In general, the essays are all worth reading. However, I’m not entirely sure they make sense as a (tiny) book. The constraint of picking essays from a single year and going by public vote wasn’t designed to create a collection that coheres together. I would much rather have had essays collected by topic and across years, which may happen eventually with the introduction of concept tags on LessWrong. I wish that Ben had edited a volume that made sense to him, instead of carefully abstaining from putting his finger on the scales.
But of course, Ben’s job is not to edit paper book collections, it’s to build up LessWrong as an online resource and vibrant community. And that job is done fantastically, including with the project of annual reviews. The 2019 review, which is ongoing now, is getting thousands of people to re-read the best essays and discuss them. The real book was the comments we wrote along the way.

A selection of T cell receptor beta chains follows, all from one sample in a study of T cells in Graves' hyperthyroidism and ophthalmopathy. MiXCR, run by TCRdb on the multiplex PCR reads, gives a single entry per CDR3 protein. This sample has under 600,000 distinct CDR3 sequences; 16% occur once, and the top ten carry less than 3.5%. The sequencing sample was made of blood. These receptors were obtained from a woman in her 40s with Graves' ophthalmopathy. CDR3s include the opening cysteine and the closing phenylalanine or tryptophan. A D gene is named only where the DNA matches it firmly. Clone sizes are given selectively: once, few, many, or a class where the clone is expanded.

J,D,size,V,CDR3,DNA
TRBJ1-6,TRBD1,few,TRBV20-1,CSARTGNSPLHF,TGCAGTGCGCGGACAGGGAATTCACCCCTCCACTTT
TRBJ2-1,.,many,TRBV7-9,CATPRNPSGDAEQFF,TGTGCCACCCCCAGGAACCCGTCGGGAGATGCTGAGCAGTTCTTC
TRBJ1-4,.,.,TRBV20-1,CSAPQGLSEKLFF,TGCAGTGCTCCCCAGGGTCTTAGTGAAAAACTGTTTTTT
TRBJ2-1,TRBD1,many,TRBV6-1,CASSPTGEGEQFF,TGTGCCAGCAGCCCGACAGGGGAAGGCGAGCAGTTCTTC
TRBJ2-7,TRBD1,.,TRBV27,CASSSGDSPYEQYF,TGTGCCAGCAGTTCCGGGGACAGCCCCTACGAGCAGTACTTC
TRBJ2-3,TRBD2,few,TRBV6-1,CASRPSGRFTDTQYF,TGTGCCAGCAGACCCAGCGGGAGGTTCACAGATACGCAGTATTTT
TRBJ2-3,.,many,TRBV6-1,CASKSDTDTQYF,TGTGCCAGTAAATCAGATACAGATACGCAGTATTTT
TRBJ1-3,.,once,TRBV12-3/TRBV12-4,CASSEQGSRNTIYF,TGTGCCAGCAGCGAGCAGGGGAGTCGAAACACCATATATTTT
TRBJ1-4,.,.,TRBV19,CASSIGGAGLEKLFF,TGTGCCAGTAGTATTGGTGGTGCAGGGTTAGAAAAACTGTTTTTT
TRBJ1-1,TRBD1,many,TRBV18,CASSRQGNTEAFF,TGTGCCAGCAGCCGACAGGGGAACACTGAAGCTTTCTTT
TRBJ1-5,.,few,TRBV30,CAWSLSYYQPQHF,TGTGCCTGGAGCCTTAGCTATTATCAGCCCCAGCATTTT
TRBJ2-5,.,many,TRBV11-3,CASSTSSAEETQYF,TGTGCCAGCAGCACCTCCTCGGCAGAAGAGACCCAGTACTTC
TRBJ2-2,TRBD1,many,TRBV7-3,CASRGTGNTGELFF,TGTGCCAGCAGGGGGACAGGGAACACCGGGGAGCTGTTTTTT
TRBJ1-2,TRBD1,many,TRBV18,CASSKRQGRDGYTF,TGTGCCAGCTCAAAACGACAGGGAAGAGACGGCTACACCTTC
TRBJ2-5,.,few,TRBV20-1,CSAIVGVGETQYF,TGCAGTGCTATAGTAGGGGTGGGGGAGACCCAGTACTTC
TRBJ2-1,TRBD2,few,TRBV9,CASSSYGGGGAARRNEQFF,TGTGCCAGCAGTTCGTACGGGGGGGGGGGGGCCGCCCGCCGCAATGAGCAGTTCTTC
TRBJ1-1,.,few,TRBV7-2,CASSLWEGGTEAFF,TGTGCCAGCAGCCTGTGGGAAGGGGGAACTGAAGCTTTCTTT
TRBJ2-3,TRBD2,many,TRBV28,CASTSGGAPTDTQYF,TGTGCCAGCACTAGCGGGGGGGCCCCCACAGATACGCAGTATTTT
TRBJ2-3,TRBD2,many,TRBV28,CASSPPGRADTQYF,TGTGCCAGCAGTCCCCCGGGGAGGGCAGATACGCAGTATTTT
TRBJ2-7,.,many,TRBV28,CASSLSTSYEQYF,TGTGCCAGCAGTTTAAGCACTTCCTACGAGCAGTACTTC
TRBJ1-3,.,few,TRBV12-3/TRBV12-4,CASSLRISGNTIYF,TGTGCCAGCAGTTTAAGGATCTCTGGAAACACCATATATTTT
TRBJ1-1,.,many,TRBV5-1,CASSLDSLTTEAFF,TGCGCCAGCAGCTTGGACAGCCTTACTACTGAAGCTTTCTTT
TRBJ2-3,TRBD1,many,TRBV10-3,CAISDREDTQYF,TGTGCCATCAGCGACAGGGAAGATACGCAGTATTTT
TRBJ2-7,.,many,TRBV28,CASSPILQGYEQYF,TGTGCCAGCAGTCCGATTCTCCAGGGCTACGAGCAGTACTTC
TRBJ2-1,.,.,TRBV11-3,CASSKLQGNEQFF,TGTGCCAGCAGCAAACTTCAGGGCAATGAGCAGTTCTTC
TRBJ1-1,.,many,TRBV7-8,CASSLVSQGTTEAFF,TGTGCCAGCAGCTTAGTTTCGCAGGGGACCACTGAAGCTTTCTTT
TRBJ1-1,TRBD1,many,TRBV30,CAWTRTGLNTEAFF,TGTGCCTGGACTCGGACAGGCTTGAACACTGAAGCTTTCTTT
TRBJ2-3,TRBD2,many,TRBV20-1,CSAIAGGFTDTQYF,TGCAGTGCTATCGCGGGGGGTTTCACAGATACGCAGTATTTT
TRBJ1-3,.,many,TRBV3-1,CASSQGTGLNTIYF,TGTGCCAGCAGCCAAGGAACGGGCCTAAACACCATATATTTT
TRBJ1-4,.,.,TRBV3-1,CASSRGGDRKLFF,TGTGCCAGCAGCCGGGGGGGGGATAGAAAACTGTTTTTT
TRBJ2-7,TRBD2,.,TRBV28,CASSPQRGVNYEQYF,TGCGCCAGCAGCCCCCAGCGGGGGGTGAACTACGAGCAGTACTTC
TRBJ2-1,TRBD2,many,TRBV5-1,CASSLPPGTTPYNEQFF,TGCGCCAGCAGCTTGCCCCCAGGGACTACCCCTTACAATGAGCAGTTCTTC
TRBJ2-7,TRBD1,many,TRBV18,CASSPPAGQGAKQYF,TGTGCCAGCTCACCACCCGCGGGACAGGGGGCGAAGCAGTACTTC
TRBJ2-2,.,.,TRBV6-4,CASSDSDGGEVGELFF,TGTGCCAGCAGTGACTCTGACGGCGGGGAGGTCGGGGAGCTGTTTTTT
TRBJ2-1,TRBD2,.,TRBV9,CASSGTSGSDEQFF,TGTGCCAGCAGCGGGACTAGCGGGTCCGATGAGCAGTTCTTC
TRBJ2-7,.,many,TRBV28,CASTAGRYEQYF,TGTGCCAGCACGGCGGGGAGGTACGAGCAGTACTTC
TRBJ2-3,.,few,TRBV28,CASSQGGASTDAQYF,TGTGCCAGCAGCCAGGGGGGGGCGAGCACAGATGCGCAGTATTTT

By the way, my post on Rationalist Self-Improvement has been nominated for the 2019 collection but not reviewed yet. Please consider writing a review if that post had an effect on you. It may seem slightly unfair to other nominees to ask for this on my own blog but I am also significantly handicapping the karma and visibility of all my posts on LessWrong by cross-posting only after hundreds of people have already read them on Putanumonit. If LW was the only place to read my posts more people would read and review them there, so hopefully this balances out.